by Dana Blankenhorn
Volume I, No. XXIV
Three weeks ago I told you to ignore Big Media. Now I'm going to tell you to ignore much of what passes for today's Internet media.
Consider. Wired cancelled two proposed IPOs and can't even figure out where it stands politically, let alone how to stop the subsidies of its online efforts with its print profits. If C/Net hadn't sold its interest in Eonline it would have posted a loss. The CMP IPO reveals that company is subsidizing all its operations with profits from "Computer Reseller News." Meckler makes its money from trade shows, not from its online efforts.
Catching on? All these so-called "Internet market leaders" have missed an important clue, so let's review. C/Net modeled the publishing industry online, figuring digital ink was cheaper than the real thing. (Fortunately, since I called founder Halsey Minor clued-in March 3, they've announced Computer.com, which will sell hardware alongside software sites like shareware.com and download.com. Wired, CMP and Meckler are all subsidizing their online efforts. The fact is, growth isn't the same as profit, and you can't model a new medium on the old ones.
Meanwhile, without much fanfare, a lot of people are making a bundle online. Even start-ups. Even publishing start-ups. Take, for instance, StorkSite. As the name implies, they cover the lucrative new baby market. They've got 26,000 registered users who spend 40 minutes at a time on the site -- 3.2 million page views per month. All the editorial features of the site are interactive -- a personalized log-in page, bulletin boards and chat services, weekly and monthly alerts tied to the age of the child, and "buddy lists," an AOL invention which lets you know when friends are online. None of these features are "shovelware " -- they're interactive -- and the site's gewgaw "store" is just the tip of an iceberg of items the site is now positioned to sell, and draw commissions from.
What clues did the stork bring? Don't model your old business online. Instead, model the business process of your target market online. Instead of spending hours posting print material, spend it creating interaction. Instead of renting eyeballs, create value in the buying process, then capture it. Yes, such an effort risks a break-down in the "wall" between editorial and advertising. But that wall is an artifact of another business -- no one knows where it should stand in this new industry. And failure to experiment is death...or at least, a financial bath. One which publishers are now engaged in.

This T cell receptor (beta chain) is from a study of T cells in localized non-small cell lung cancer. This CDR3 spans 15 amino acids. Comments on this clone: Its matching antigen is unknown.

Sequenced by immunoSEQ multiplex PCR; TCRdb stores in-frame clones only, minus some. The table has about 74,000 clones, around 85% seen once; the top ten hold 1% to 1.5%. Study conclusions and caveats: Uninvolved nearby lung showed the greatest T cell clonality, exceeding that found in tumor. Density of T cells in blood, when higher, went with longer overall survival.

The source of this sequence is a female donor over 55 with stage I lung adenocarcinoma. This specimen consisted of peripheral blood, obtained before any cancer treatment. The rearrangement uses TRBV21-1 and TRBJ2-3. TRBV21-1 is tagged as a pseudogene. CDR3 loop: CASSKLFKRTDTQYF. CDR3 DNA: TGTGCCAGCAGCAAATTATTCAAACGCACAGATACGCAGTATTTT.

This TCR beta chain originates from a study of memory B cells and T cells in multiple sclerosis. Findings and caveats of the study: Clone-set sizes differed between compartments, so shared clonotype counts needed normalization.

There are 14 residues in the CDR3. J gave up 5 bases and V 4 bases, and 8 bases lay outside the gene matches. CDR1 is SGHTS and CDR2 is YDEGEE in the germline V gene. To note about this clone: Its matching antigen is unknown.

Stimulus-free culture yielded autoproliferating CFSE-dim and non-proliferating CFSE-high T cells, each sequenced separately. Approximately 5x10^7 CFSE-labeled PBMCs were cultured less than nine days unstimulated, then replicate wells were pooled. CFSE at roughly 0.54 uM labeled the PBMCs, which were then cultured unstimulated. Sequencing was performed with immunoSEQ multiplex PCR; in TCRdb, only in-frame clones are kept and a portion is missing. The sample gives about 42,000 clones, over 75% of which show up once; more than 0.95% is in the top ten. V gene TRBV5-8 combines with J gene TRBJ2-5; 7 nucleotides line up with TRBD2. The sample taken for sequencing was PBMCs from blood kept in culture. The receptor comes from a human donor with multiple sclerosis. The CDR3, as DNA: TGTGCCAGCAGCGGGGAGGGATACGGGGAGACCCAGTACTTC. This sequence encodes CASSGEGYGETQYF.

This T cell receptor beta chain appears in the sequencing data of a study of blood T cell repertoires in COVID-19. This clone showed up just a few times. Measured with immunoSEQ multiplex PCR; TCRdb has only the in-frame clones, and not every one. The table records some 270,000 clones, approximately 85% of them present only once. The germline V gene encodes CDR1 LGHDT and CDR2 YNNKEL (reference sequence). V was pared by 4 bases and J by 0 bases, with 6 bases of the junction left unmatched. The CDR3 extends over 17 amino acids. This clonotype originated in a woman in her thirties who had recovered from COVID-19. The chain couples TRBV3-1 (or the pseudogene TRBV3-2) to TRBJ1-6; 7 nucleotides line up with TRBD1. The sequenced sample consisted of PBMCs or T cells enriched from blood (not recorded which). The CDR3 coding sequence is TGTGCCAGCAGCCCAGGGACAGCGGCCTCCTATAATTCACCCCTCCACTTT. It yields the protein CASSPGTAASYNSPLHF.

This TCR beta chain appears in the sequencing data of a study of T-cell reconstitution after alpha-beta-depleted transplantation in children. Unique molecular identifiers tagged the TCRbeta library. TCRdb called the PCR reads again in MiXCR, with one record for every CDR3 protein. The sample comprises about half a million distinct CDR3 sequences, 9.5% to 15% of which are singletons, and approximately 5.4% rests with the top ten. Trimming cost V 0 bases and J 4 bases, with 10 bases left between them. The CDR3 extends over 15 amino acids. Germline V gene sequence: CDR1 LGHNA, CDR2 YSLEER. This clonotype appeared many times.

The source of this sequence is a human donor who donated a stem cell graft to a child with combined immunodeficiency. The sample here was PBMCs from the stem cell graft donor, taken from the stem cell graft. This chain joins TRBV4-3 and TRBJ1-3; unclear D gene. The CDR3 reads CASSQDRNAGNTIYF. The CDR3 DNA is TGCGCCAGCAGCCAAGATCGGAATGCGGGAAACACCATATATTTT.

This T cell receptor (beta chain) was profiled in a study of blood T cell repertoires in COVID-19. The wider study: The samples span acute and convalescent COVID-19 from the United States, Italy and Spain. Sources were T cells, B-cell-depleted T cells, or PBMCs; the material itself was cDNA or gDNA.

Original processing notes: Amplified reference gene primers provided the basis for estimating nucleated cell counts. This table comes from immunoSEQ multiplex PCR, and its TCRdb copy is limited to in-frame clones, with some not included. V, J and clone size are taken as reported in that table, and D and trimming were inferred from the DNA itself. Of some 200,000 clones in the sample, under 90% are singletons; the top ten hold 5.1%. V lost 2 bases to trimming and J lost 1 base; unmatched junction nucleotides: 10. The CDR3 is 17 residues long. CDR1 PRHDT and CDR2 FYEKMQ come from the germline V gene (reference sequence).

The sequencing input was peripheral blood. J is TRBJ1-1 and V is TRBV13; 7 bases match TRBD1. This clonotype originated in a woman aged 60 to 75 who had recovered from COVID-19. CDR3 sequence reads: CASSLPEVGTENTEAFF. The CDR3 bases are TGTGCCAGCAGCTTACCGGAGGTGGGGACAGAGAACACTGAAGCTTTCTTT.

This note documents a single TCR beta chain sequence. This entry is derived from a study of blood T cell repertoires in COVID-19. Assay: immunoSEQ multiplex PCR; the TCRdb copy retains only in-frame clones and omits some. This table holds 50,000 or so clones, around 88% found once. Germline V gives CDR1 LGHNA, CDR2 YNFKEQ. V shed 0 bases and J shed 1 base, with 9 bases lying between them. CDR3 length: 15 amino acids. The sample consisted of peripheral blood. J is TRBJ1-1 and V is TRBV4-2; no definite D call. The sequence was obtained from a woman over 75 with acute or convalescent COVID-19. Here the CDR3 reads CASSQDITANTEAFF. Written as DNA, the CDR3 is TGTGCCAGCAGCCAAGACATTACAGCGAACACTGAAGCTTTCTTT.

Think of the Web marketplace as an iceberg. Publicly-traded, consumer-oriented companies are easy to see. Nearly all of today's publishers fall into that category. And what you seem to see is the iceberg melting. But under the waterline, there's not just growth, but profit - a whole new ecosystem. Once a publisher (any publisher) proves a way for capturing value by serving that ecosystem, everything will be obvious to everyone. Until then, take anything any of them write with a chunk of salt.
Business is picking up. But we can always do more. Because it's Journalism -- checking the news, calling people, listening carefully, writing on deadline -- which keeps the clues coming, although I also handle consulting and commercial writing (ask about those rates via e-mail). If you're looking for excellent work -- like that found in my column at Atlanta Computer Currents or my regular work for Net Marketing magazine don't wait for the e-mail -- give me a call at 404-373-7634.
SSP can also stand for Shameful Self Pity. In my struggle with Word 8 (see "The Crash of '97, Clue #XXIII) I changed my link template. The new template had a mistake -- an "IBM" reference in front of the And now back to our show...
Thanks to Declan McCullough, Netly News is on the warpath against new efforts to restrict online free speech through mandatory page ratings. He's right. Forcing news sites to be rated restricts all reporters. But who, then, defines what is news? That's the question Joshua Quittner, a colleague at his, put clearly in last week's Time Magazine.
The first thing I was taught in journalism school, 20 years ago, was that this is the one profession with no entrance requirements. A journalist is someone whose boss buys ink by the barrel, we were told. To the "committee" now being formed to hand out the precious "N" rating, that would be amended to "buys bandwidth by the T-3."
But what of those news organizations which don't buy that much bandwidth? What of the Web's alternative papers, small magazines, and newsletters? In theory, a group will be assigned to adjudicate such matters. In fact, no such adjudication can be successful -- it is in fact the licensing of journalists, a clear violation of the First Amendment. Let's see any group try to claim that this newsletter -- delivered solely by e-mail and on the Web through the gracious agreement of some friends of mine -- isn't in the "news" business. Of course it is! And if I can get into the news business for $20/month, so can anyone else.